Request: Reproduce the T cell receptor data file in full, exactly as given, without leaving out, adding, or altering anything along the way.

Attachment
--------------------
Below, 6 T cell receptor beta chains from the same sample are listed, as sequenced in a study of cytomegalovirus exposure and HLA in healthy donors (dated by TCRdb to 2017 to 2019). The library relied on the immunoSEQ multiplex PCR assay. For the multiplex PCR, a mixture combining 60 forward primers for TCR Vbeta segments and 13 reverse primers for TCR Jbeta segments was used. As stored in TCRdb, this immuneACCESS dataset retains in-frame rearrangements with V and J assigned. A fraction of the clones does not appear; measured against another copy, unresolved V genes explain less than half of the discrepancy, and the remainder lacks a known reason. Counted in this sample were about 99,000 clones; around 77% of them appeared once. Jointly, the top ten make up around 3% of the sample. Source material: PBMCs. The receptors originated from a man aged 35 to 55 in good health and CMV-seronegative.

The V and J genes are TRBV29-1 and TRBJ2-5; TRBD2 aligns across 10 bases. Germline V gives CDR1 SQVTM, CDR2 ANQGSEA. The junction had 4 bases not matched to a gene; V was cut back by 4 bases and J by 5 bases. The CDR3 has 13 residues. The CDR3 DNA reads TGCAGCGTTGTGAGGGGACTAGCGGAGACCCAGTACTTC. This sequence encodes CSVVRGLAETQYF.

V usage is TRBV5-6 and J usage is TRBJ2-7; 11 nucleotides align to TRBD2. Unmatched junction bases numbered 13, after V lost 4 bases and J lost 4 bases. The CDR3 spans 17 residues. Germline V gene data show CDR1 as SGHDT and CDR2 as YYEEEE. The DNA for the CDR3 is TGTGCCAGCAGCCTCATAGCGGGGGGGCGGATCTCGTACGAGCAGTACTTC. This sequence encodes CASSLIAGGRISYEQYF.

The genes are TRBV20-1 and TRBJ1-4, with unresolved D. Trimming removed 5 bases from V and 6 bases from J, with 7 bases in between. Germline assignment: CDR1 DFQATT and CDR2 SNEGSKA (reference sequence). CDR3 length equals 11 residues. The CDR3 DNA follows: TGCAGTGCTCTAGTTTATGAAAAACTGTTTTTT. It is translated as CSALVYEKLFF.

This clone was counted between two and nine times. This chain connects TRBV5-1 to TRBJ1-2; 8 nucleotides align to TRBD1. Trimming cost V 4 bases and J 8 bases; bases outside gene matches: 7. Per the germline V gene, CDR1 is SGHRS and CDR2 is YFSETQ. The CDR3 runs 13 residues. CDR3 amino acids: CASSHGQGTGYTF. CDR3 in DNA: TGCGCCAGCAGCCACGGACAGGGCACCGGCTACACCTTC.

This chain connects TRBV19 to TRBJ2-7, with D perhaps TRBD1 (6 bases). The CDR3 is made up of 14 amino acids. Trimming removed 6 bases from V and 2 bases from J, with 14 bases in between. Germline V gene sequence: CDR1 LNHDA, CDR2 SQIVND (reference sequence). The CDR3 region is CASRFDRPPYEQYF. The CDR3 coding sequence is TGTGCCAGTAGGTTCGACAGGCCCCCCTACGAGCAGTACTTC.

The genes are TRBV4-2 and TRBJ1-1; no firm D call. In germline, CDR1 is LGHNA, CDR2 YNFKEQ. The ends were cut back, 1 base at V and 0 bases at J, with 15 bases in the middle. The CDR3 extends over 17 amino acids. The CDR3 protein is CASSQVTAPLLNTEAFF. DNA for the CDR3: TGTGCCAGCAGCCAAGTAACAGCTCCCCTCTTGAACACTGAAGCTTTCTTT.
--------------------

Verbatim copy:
Below, 6 T cell receptor beta chains from the same sample are listed, as sequenced in a study of cytomegalovirus exposure and HLA in healthy donors (dated by TCRdb to 2017 to 2019). The library relied on the immunoSEQ multiplex PCR assay. For the multiplex PCR, a mixture combining 60 forward primers for TCR Vbeta segments and 13 reverse primers for TCR Jbeta segments was used. As stored in TCRdb, this immuneACCESS dataset retains in-frame rearrangements with V and J assigned. A fraction of the clones does not appear; measured against another copy, unresolved V genes explain less than half of the discrepancy, and the remainder lacks a known reason. Counted in this sample were about 99,000 clones; around 77% of them appeared once. Jointly, the top ten make up around 3% of the sample. Source material: PBMCs. The receptors originated from a man aged 35 to 55 in good health and CMV-seronegative.

The V and J genes are TRBV29-1 and TRBJ2-5; TRBD2 aligns across 10 bases. Germline V gives CDR1 SQVTM, CDR2 ANQGSEA. The junction had 4 bases not matched to a gene; V was cut back by 4 bases and J by 5 bases. The CDR3 has 13 residues. The CDR3 DNA reads TGCAGCGTTGTGAGGGGACTAGCGGAGACCCAGTACTTC. This sequence encodes CSVVRGLAETQYF.

V usage is TRBV5-6 and J usage is TRBJ2-7; 11 nucleotides align to TRBD2. Unmatched junction bases numbered 13, after V lost 4 bases and J lost 4 bases. The CDR3 spans 17 residues. Germline V gene data show CDR1 as SGHDT and CDR2 as YYEEEE. The DNA for the CDR3 is TGTGCCAGCAGCCTCATAGCGGGGGGGCGGATCTCGTACGAGCAGTACTTC. This sequence encodes CASSLIAGGRISYEQYF.

The genes are TRBV20-1 and TRBJ1-4, with unresolved D. Trimming removed 5 bases from V and 6 bases from J, with 7 bases in between. Germline assignment: CDR1 DFQATT and CDR2 SNEGSKA (reference sequence). CDR3 length equals 11 residues. The CDR3 DNA follows: TGCAGTGCTCTAGTTTATGAAAAACTGTTTTTT. It is translated as CSALVYEKLFF.

This clone was counted between two and nine times. This chain connects TRBV5-1 to TRBJ1-2; 8 nucleotides align to TRBD1. Trimming cost V 4 bases and J 8 bases; bases outside gene matches: 7. Per the germline V gene, CDR1 is SGHRS and CDR2 is YFSETQ. The CDR3 runs 13 residues. CDR3 amino acids: CASSHGQGTGYTF. CDR3 in DNA: TGCGCCAGCAGCCACGGACAGGGCACCGGCTACACCTTC.

This chain connects TRBV19 to TRBJ2-7, with D perhaps TRBD1 (6 bases). The CDR3 is made up of 14 amino acids. Trimming removed 6 bases from V and 2 bases from J, with 14 bases in between. Germline V gene sequence: CDR1 LNHDA, CDR2 SQIVND (reference sequence). The CDR3 region is CASRFDRPPYEQYF. The CDR3 coding sequence is TGTGCCAGTAGGTTCGACAGGCCCCCCTACGAGCAGTACTTC.

The genes are TRBV4-2 and TRBJ1-1; no firm D call. In germline, CDR1 is LGHNA, CDR2 YNFKEQ. The ends were cut back, 1 base at V and 0 bases at J, with 15 bases in the middle. The CDR3 extends over 17 amino acids. The CDR3 protein is CASSQVTAPLLNTEAFF. DNA for the CDR3: TGTGCCAGCAGCCAAGTAACAGCTCCCCTCTTGAACACTGAAGCTTTCTTT.